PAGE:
Between May 18-July 9, 1992, a group of 17 undergraduate students and a number of volunteers excavated 82 square meters of the back and side yards of the Kennard House. The location of the units was based on remote sensing data produced by UNL physicist John Weymouth as a guide to possible buried features at the site. Structural remains uncovered during excavation include the foundation wall of the rear wing, a hand dug well, a cistern, a ‘Hooker and Orr’ plumbing feature (dating to July 1888), and a number of clay tile and ferrous metal pipes related to various plumbing episodes over the years.
In addition to the buried structural features found at the site, architectural remains such as portions of painted wall, window panes, hinges and other hardware, linoleum fragments, roofing materials, and light fixture components were recovered. These materials can be used to determine original design details of the Kennard House, as well as style changes made during more recent renovations. Although the plans for rear wing reconstruction never came to fruition, these details would prove invaluable in the event that reconstruction is ever again pursued.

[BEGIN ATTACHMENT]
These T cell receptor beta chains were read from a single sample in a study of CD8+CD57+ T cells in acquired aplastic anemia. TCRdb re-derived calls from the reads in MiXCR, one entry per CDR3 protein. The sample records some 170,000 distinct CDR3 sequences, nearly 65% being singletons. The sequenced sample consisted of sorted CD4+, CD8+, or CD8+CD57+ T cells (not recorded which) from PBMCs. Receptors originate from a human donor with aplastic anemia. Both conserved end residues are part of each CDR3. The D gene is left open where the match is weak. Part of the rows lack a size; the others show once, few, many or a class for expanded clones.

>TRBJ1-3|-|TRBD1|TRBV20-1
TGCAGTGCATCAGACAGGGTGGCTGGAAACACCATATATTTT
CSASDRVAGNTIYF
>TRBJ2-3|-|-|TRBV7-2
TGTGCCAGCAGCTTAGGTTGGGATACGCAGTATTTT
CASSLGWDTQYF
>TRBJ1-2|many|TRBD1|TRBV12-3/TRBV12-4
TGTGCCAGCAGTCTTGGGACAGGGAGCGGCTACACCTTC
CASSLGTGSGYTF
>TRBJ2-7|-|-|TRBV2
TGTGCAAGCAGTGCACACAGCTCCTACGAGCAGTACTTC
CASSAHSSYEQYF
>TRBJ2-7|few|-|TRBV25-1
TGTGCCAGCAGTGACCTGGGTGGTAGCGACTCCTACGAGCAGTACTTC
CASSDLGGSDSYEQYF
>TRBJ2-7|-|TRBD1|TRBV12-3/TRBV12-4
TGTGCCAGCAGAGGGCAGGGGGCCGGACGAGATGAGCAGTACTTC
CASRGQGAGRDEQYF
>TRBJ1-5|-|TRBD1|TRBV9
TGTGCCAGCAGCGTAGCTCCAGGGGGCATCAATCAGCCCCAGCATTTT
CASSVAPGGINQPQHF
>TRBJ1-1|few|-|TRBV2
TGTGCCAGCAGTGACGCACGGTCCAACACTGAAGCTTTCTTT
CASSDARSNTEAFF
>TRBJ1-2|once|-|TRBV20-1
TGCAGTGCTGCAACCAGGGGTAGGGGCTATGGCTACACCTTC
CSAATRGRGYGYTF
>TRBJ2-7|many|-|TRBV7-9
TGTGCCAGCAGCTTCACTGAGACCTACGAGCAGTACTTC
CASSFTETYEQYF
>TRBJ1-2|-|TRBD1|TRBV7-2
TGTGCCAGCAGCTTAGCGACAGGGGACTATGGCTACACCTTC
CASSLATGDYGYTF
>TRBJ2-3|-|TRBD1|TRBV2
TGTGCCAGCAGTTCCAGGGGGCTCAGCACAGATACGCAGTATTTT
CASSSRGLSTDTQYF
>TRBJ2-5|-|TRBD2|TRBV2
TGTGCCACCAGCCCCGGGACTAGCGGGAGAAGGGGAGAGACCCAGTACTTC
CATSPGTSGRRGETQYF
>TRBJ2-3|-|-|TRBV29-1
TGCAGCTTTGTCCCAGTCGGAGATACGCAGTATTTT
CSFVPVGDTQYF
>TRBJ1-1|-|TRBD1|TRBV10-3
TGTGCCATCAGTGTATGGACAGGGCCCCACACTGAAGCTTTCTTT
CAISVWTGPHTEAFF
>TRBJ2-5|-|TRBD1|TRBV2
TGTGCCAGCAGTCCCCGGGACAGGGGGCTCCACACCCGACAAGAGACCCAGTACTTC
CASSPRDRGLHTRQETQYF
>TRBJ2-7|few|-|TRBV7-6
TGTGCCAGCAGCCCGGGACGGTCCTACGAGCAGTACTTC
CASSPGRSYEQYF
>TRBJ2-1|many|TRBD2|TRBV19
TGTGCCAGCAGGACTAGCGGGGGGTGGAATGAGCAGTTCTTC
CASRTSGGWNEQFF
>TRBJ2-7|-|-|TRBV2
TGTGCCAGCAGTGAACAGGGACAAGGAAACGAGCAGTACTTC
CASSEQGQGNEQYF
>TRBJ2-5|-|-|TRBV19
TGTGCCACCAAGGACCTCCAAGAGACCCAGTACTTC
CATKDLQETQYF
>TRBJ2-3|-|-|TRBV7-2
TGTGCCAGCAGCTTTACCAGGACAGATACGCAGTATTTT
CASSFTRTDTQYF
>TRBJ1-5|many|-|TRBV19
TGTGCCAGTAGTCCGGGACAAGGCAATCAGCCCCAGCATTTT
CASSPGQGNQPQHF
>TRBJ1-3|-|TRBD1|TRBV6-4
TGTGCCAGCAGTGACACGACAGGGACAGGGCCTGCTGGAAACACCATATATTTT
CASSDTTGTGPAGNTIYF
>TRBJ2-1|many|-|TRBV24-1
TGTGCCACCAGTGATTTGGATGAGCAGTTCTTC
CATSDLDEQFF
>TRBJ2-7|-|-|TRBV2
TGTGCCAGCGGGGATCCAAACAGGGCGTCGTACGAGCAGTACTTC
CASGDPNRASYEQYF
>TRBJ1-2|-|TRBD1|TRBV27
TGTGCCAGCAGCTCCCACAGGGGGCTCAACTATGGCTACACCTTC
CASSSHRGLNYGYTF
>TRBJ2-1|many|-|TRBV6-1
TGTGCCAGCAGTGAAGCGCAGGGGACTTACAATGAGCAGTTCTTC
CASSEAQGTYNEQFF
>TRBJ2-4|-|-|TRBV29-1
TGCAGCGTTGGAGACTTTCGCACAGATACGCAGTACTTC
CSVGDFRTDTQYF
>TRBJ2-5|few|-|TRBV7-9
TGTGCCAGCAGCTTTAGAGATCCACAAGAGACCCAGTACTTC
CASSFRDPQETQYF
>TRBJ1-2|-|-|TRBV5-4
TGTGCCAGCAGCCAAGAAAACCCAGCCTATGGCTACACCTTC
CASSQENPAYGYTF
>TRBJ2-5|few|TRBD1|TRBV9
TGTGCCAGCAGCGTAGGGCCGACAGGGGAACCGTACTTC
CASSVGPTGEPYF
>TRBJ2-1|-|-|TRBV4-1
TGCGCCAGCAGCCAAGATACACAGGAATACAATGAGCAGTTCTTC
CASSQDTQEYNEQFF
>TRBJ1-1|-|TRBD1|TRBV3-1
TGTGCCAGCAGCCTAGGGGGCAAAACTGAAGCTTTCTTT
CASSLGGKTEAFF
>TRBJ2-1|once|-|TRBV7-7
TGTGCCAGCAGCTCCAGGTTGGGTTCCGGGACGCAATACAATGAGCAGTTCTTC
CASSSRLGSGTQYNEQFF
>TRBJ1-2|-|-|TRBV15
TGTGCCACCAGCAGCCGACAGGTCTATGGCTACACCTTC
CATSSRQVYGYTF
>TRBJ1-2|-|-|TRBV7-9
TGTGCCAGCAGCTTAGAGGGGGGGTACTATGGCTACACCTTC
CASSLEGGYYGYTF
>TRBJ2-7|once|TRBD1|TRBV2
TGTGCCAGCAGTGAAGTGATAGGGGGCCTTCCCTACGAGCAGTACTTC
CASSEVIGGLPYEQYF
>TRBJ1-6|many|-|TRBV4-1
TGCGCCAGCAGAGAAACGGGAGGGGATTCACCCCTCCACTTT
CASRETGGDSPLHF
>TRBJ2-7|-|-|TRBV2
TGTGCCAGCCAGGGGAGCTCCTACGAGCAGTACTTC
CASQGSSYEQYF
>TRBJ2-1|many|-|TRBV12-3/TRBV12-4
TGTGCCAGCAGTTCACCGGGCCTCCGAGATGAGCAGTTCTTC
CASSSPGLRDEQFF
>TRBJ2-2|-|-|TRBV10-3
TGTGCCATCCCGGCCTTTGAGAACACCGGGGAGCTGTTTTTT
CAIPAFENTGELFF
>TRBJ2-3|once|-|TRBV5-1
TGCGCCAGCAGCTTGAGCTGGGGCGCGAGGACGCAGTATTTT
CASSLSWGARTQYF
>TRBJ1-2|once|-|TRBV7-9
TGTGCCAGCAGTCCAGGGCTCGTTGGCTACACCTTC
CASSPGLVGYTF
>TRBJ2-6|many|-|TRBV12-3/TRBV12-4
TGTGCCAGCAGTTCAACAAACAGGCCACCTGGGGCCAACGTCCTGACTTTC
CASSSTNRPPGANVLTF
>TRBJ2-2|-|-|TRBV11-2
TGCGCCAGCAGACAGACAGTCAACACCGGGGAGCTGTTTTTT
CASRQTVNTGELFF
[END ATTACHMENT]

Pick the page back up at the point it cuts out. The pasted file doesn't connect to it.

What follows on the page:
As intended, the archaeological excavation also uncovered a large amount of household artifacts related to the residents of 1627 H Street. Information about food consumption (cut animal bones, food/beverage bottles), food preparation/service (platters, bowls, cups), health (medical and personal care bottles and jars), and recreation (toys) can all be gathered from the material culture identified from the Kennard House excavations. While a number of the best preserved artifacts appear to post-date the Kennard occupation of the house (1869-1887), many of these were likely deposited prior to or circa 1923, when the rear-wing was demolished during renovations. As a result, these materials still provide an important record of life in Lincoln at the turn of the nineteenth century. In addition, despite the later dates of materials in deposits held by features like the cistern, a portion of the collection does appear to date to the earlier occupation of the house by the Kennard Family, and could provide greater insight into the lifestyle of ‘the father of Lincoln’ and his family, with the completion of additional (and much-needed) analysis.